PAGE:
It is 6:45 in the morning and I am in one of Melbourne’s small, quirky cafés; mitten fingers snugly wrapped around my third cup of coffee; white rings circle my breath as I inhale winter’s crispness.
I am hypnotised by the sound of the city awakening from its slumber; watching as the odd car venturing through its narrow corridors switches off its lights.
I sit here, meaning to finally write back to you, but all I can think about is how much the chairs hanging from the café’s ceiling remind me of our messily orchestrated lives. Jammed and crowded; chipped and scratched; worn-out by your insecurities and my confused indecision. And always, always, under the threat of being engulfed by our corrosive flame.
Eleven years was too long to hold on to our embers, and I am not really sure which one of us was more relieved when we finally decided to let them go.
And yet here we are, our salt-stained rivers confluent once more. This time though, it is your threads that dangle on the precipice and it is my turn to untangle your body from the shore and help you relearn how to catch the wave.
I know that your knuckles have hardened from punching so many suited jaws. But please, whatever you do, do not ever give up your board. Guard it as selfishly as you did your icecream tubs. See? Your thin wafers can still bend upwards, and there is so much in life worth bending for.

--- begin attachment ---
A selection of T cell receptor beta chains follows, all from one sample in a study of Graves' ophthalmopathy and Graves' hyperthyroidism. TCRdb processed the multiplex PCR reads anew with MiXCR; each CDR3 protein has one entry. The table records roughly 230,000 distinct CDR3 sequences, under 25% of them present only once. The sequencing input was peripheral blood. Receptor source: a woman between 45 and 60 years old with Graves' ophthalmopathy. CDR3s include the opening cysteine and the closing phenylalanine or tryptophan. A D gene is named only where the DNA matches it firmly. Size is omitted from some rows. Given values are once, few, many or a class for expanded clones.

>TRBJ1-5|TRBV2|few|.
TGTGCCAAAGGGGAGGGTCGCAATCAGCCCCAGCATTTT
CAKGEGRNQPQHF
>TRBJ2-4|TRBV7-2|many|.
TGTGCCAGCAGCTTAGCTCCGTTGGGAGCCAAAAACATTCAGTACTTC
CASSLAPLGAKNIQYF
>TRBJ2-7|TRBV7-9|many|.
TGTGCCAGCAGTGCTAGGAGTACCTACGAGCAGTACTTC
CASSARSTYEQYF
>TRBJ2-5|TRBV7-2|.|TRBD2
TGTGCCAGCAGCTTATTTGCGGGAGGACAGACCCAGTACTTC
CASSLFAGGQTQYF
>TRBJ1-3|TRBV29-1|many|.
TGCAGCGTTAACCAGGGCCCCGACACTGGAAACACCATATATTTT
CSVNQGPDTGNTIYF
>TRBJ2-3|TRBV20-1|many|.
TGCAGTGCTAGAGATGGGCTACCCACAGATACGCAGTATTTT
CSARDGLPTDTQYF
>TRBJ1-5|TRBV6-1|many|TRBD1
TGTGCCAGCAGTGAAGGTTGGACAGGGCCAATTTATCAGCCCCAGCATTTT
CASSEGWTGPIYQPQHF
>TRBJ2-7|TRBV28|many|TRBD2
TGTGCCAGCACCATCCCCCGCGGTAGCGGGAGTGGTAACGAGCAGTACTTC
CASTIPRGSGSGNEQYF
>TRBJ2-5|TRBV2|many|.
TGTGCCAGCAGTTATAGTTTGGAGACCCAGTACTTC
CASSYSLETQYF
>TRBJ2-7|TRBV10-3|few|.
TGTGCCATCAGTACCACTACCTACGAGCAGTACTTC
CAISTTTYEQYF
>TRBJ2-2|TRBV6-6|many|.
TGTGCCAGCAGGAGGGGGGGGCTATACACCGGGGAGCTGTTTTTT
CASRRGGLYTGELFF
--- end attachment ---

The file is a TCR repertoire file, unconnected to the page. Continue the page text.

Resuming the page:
It is so easy to add a letter and turn loss into grief, yet forget how rightly both belong in our world. And how can they not?
Every day, we lose cells, so you can never be the person you were the day before. Yet somehow, our brain retains just enough to ‘remember’ who we are, and pass on this knowledge to our new, budding cells. In fact, we remember so much, that the brain can make an amputee feel phantom pain of a limb that no longer exists; the pain snakes upwards for the next body part to grieve what was lost anew. And you know what? You inherit not only your parents’ DNA, but also their experiences. So we remember our life’s experiences, both happy and painful, and in remembering, often re-imagine them, our bodies feeding on their corpse and recasting them in a new life, a new cell and eventually, a new being.
My question to you is: where will your memories dwell? Will they dwell in grief, dwell in pain, or dwell in hope? Which memories will you discard, and which will you hold on to, so at night, when your cells are busy dying and being born, the right memories are imparted to future generations?
If it was up to me, I would make your cells remember your love of steam trains; hot chocolate and marshmallows on a cold day; your one-sided dimple and sun-kissed hugs, but most importantly, the knowledge that life is not over yet.
And neither are you.